by Nick Lingerfelt
Kiera Aycock, a pansexual student at the University of Memphis, identifies as an agnostic because, to her, agnosticism is about admitting there are things she will never know.
Aycock grew up in the Bible Belt, specifically in Mississippi. The “fire and brimstone” rhetoric she heard from Christians drove her away from the religion.
“I’ve seen some really terrible and unfair things in life, and I’d like to believe that if there was a god, he would be kinder than that,” Aycock said.
Religious “nones,” a shorthand used to refer to people who identify as atheists or agnostics as well as those who say their religion is “nothing in particular,” compose about 23 percent of the United States adult population, according to a 2014 study done by Pew Research Center. This number has increased since 2007 when the center previously had done a similar study and found 16 percent of Americans were “nones.”
Preston Rogers, a member of the Memphis Freethought Alliance, a “freethought” organization for non- religious people, said at the root of agnosticism lies the belief there is unknown or unknowable knowledge.
“Humans almost certainly will never learn all there is to know in the universe, even if all of it is knowable,” Rogers said. “It is akin to approaching infinity, which one draws ever near yet will never reach.”
Steve Haynes, a professor of religious studies at Rhodes College, said there are two ways people define agnosticism.
“One is it’s not possible to know anything with absolute certainty, and the other way is when people get overwhelmed with the options out there or they don’t feel like any particular answer to the meaning of life is sufficiently reliable,” Haynes said.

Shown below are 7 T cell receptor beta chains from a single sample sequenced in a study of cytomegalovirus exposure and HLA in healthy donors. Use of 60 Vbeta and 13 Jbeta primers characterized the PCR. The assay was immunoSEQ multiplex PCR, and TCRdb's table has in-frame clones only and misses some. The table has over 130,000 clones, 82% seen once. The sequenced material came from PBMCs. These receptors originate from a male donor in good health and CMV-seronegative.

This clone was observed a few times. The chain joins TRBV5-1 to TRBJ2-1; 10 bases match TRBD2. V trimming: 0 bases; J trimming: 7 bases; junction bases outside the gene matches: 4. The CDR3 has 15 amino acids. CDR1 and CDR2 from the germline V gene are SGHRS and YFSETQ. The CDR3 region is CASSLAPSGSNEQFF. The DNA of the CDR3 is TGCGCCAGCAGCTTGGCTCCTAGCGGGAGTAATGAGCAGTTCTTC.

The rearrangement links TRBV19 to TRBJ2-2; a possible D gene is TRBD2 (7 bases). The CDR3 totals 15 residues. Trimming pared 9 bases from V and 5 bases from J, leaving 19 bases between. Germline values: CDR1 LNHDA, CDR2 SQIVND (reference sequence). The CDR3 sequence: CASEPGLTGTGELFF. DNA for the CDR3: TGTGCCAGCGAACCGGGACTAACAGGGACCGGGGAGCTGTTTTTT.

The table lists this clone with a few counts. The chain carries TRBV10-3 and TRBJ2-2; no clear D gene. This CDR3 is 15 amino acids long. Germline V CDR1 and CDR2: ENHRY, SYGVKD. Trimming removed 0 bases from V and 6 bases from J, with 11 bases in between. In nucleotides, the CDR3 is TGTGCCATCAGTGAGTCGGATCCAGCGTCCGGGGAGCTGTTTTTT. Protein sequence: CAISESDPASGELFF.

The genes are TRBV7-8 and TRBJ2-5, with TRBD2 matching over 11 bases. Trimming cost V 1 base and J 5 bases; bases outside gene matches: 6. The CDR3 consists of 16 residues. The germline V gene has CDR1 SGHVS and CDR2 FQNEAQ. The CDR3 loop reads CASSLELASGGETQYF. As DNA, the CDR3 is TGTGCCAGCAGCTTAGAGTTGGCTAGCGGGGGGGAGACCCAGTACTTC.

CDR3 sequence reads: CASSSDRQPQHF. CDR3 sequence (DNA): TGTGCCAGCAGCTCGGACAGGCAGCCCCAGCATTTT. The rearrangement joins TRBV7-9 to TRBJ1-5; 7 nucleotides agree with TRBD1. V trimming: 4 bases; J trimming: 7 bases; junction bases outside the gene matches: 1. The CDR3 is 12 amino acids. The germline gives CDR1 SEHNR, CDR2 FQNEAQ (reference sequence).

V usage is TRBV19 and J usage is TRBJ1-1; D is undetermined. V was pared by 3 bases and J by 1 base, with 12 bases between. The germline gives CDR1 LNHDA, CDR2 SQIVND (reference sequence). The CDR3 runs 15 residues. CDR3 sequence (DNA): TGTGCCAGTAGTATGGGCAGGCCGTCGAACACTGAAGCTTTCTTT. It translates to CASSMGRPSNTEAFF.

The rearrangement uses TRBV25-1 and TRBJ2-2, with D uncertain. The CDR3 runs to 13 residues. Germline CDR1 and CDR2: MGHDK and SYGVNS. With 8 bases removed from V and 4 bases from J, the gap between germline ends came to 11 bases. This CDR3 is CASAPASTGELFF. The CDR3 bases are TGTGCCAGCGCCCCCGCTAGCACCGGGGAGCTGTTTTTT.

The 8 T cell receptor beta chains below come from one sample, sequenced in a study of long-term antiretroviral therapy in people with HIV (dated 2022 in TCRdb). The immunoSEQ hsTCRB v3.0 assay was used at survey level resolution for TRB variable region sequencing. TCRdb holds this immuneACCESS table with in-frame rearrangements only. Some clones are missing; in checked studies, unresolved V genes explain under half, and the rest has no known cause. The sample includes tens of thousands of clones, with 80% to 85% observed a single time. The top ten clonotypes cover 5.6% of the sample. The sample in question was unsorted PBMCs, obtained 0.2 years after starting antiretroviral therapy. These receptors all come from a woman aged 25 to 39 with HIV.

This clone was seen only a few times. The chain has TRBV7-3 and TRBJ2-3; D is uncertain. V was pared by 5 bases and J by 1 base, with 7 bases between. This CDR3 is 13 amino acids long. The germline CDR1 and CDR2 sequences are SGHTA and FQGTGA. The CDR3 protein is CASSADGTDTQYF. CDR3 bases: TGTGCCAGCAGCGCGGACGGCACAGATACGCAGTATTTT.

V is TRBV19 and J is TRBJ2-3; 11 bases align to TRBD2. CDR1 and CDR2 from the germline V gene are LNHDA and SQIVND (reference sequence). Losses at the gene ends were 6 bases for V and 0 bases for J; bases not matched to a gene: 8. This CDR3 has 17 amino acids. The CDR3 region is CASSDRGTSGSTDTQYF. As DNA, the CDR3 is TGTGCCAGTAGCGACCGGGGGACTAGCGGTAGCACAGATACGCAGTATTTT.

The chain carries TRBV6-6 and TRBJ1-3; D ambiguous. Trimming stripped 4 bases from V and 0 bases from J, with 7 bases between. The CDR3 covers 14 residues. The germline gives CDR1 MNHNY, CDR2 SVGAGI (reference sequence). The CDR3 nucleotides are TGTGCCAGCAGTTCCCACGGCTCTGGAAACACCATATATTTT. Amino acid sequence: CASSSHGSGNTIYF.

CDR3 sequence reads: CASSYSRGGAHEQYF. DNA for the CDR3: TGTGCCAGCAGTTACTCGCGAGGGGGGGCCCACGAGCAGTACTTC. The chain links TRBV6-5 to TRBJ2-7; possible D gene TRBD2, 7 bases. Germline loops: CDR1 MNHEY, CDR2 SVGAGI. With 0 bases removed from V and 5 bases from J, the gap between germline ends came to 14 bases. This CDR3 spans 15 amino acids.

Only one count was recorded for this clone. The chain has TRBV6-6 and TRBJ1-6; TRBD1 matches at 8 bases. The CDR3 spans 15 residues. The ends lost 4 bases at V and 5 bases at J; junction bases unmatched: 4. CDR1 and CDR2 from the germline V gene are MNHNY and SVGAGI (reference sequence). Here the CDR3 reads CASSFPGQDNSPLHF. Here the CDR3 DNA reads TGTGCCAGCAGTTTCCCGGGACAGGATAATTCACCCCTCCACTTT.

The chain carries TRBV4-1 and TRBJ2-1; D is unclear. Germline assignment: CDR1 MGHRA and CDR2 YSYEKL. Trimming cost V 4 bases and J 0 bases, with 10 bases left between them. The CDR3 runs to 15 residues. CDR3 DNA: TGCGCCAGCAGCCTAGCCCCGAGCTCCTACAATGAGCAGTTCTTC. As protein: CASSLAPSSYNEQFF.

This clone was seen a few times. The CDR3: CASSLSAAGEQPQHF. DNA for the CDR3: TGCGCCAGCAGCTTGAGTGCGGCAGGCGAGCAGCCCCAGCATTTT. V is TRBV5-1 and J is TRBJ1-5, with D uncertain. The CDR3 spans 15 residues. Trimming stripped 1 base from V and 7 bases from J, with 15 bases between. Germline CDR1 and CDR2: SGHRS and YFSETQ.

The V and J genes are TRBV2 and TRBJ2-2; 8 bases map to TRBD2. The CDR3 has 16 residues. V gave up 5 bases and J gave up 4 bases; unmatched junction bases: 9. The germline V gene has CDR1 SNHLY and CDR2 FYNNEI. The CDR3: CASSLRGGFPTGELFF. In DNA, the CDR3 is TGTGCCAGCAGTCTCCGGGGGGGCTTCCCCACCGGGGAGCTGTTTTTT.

Haynes said the first way of viewing agnosticism is self-defeating because if one cannot know anything for certain, then one also cannot know if they cannot know anything for certain. He said “seekers,” or people who do not think any particular answer to the meaning of life is sufficient, are eclectic in their spirituality because they dabble in many types of religious activities, like going to church.
“They’re seeking after something that’s true for them,” Haynes said. “I think somebody could be agnostic and yet be very engaged in a spiritual search, or you could be an agnostic and basically be an atheist and not bother.”
The total number of “nones” in the world is expected to rise from 1.17 billion now to 1.20 billion in 2060, but this growth is projected to occur at the same time other religious groups, and the entire global population, are growing faster, according a 2015 study on world religions done by the Pew Research Center. It also predicts ”nones” will compose about 13 percent of the world’s population in 2060, a decrease from about 16 percent now. The study suggests this is due to “nones” being, on average, older and having fewer children than people who are affiliated with a religion.
While Aycock may be on the fence about believing in a god, she said she knows she does not like religion.
“I recently saw a bumper sticker that said, ‘Less religion, more God,’ and I like that sentiment,” Aycock said. “Different religious groups of all faiths have spread so much hate and misinformation. I think people can have a truly wonderful relationship with God without ever having bought into religion.”